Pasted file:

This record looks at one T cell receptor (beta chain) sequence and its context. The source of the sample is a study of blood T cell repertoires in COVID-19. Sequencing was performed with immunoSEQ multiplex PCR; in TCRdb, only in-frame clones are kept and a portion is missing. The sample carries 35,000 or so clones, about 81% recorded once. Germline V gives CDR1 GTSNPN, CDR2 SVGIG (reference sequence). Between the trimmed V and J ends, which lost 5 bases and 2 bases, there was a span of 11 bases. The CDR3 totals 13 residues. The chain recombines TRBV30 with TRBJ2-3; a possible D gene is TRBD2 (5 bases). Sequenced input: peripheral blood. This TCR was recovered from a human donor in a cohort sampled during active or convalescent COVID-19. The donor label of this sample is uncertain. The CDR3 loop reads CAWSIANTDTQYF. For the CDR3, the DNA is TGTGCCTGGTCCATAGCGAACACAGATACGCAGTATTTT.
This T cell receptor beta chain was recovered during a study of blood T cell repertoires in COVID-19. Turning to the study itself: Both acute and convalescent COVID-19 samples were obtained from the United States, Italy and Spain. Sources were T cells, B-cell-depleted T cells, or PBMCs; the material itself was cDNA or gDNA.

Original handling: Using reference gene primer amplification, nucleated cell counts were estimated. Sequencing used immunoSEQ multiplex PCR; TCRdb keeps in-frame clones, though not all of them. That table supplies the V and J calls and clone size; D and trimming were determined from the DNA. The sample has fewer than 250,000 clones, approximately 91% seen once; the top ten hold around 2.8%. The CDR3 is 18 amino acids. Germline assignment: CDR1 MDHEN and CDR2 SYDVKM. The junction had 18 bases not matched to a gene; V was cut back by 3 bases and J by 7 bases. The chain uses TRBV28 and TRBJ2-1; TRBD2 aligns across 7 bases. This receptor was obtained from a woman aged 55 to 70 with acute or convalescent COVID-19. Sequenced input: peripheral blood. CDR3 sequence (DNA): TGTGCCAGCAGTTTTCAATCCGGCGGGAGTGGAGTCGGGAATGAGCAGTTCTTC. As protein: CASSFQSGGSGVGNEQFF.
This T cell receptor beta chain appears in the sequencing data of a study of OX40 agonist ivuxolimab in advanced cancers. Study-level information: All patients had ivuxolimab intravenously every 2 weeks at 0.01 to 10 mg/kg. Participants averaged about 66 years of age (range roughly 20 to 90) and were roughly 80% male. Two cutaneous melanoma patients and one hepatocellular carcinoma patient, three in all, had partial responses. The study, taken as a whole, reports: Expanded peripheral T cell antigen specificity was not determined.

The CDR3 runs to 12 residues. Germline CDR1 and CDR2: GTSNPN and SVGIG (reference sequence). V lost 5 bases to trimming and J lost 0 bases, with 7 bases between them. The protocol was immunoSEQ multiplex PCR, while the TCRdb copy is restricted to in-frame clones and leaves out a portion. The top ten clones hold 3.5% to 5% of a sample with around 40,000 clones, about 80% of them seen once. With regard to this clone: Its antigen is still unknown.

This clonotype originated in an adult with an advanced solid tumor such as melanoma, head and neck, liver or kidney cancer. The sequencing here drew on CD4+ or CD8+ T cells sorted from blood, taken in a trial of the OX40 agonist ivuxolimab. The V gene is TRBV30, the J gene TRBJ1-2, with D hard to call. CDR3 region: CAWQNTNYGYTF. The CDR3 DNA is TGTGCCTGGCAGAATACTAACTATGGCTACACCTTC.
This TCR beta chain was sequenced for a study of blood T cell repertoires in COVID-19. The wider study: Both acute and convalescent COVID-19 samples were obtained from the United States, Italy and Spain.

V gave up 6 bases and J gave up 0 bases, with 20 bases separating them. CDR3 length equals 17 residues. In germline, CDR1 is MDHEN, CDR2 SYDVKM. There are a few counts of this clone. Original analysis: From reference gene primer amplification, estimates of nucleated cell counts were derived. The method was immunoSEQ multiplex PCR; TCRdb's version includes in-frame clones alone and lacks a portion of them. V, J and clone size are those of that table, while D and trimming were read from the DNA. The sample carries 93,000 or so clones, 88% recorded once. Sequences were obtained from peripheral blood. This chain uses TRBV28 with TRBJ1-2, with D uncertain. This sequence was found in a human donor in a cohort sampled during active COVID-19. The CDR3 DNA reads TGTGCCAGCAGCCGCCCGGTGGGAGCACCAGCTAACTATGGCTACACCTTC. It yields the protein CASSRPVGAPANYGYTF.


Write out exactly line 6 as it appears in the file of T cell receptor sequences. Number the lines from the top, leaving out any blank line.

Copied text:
This clonotype originated in an adult with an advanced solid tumor such as melanoma, head and neck, liver or kidney cancer. The sequencing here drew on CD4+ or CD8+ T cells sorted from blood, taken in a trial of the OX40 agonist ivuxolimab. The V gene is TRBV30, the J gene TRBJ1-2, with D hard to call. CDR3 region: CAWQNTNYGYTF. The CDR3 DNA is TGTGCCTGGCAGAATACTAACTATGGCTACACCTTC.